Self-concealment, social self-efficacy, acculturative stress, and depression in African, Asian, and Latin American international college students

Madonna G. Constantine, Sumie Okazaki, Shawn O. Utsey

Research output: Contribution to journalArticle

Abstract

The primary purpose of this exploratory investigation was to examine self-concealment behaviors and social self-efficacy skills as potential mediators in the relationship between acculturative stress and depression in a sample of 320 African, Asian, and Latin American international college students. The authors found several differences by demography with regard to the study's variables. After controlling for regional group membership, sex, and English language fluency, they found that self-concealment and social self-efficacy did not serve as mediators in the relationship between African, Asian, and Latin American international students' acculturative stress experiences and depressive symptomatology. Implications of the findings are discussed.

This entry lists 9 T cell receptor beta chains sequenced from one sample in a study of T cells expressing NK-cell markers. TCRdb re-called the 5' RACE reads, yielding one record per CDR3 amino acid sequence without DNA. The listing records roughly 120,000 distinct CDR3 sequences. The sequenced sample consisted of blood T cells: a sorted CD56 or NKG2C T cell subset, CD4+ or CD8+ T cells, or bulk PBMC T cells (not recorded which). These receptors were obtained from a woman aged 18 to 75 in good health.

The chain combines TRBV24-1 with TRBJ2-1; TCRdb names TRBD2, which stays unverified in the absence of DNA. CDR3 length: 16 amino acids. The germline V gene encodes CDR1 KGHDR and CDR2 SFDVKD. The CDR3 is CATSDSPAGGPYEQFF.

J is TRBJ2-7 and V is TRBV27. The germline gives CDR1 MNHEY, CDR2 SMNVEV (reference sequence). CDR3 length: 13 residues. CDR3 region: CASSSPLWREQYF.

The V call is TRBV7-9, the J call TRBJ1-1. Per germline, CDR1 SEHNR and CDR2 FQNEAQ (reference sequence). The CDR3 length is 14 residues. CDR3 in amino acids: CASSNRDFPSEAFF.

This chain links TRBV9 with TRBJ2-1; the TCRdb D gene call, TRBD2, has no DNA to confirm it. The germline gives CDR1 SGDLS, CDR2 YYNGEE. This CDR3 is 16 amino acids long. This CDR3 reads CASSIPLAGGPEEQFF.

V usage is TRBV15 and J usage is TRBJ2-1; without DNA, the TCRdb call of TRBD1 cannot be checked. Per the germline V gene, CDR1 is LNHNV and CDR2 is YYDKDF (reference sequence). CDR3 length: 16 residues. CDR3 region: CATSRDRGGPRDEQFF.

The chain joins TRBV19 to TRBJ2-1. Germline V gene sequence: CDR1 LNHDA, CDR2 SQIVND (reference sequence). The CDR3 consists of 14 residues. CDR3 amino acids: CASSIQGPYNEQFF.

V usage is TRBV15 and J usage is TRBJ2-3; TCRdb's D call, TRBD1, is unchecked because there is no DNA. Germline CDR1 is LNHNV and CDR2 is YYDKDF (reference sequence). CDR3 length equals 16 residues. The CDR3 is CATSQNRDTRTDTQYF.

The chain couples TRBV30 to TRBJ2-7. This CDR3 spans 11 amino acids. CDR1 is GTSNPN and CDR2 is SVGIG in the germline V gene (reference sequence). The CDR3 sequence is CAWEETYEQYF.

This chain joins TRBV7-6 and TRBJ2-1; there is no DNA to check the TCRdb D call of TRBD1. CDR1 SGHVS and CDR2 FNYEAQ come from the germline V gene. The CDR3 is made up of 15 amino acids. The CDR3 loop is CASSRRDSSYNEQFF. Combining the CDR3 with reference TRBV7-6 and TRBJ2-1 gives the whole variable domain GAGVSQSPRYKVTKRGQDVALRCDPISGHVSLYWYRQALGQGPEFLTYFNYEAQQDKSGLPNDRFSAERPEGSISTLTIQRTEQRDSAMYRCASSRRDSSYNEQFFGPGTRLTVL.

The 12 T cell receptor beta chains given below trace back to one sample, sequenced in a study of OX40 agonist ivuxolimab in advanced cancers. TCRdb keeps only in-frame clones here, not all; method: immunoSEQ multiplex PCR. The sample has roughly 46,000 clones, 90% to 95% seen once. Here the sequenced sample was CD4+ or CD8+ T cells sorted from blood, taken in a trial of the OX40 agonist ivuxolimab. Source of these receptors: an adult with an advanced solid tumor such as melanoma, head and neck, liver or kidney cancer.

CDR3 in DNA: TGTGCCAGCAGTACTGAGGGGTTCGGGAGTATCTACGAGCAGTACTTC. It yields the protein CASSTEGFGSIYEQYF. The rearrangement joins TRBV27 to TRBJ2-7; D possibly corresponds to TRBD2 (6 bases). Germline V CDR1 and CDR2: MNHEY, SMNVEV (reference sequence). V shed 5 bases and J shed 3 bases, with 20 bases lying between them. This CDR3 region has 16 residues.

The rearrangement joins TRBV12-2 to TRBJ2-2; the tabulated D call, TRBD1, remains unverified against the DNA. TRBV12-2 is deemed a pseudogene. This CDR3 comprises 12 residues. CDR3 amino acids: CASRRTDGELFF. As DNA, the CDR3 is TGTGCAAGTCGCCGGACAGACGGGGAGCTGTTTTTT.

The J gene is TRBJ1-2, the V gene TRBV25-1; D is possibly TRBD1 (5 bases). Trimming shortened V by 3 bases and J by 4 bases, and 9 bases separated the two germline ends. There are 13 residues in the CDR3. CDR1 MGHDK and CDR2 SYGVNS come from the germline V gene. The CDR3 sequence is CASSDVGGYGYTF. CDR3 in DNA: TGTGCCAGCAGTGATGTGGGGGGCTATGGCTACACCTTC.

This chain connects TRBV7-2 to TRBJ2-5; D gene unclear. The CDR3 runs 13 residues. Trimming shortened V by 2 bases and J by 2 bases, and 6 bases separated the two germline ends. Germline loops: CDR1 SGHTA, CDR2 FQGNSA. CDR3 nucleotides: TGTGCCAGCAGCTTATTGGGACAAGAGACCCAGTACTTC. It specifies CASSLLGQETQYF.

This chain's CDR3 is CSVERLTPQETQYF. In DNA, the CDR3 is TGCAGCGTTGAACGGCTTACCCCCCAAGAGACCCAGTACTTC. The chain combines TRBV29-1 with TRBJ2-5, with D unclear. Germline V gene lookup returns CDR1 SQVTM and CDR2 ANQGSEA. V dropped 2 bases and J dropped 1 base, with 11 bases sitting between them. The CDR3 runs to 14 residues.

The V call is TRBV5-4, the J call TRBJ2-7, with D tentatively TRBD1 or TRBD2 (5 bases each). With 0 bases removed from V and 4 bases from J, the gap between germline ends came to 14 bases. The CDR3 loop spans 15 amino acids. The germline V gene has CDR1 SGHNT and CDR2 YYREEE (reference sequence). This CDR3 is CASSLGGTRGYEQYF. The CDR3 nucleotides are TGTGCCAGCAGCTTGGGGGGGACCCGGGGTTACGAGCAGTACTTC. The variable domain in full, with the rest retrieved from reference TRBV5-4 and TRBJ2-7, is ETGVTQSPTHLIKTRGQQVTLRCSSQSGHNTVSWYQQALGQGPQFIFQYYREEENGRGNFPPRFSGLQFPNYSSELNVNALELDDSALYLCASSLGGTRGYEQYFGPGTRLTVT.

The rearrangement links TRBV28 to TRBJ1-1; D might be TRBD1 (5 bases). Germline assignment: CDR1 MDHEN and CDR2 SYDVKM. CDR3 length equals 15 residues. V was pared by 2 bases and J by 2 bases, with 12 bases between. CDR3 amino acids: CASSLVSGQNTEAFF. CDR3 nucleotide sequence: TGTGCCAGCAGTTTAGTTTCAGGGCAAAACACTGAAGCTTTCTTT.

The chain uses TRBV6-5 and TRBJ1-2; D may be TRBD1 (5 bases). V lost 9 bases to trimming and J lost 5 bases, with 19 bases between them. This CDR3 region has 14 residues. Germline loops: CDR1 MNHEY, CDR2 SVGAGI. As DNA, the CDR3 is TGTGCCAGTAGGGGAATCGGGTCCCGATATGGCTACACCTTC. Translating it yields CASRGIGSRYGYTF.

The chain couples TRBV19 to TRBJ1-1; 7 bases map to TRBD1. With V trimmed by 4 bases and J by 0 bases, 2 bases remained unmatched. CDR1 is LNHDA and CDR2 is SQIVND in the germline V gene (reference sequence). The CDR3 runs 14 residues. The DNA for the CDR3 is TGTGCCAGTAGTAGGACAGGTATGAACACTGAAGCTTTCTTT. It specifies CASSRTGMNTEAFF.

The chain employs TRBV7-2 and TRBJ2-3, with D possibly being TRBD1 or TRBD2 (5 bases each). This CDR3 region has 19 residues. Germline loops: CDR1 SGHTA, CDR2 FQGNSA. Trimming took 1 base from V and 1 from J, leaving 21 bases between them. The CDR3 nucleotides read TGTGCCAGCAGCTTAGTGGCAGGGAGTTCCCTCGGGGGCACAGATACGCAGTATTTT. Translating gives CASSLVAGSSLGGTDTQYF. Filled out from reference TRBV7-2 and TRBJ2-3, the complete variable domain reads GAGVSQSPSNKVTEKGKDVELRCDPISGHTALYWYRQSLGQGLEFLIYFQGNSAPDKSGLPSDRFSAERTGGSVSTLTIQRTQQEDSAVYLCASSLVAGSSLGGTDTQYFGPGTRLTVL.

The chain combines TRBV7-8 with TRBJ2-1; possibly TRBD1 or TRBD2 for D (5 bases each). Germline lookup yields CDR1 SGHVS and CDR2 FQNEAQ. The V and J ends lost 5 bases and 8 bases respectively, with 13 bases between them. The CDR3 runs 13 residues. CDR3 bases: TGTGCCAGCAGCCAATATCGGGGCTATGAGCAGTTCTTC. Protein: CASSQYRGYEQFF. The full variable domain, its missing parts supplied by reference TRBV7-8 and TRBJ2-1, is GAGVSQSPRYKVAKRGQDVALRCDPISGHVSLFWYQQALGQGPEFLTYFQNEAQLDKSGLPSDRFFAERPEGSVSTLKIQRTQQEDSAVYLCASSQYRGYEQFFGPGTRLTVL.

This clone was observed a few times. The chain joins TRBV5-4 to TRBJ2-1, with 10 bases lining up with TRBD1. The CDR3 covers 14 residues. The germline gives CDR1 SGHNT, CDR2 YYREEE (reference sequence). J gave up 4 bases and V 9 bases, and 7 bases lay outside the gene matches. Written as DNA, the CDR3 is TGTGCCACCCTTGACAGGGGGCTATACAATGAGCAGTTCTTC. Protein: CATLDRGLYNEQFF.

Original languageEnglish (US)
Pages (from-to)230-241
Number of pages12
JournalAmerican Journal of Orthopsychiatry
Volume74
Issue number3
DOIs
StatePublished - Jul 2004

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Asian Americans
Self Efficacy
Depression
Students
Language
Demography
College Students
Mediator
African Americans
Concealment
Self-efficacy
Fluency
International Students

ASJC Scopus subject areas

  • Psychiatry and Mental health
  • Applied Psychology

Cite this

Self-concealment, social self-efficacy, acculturative stress, and depression in African, Asian, and Latin American international college students. / Constantine, Madonna G.; Okazaki, Sumie; Utsey, Shawn O.

In: American Journal of Orthopsychiatry, Vol. 74, No. 3, 07.2004, p. 230-241.

Research output: Contribution to journalArticle

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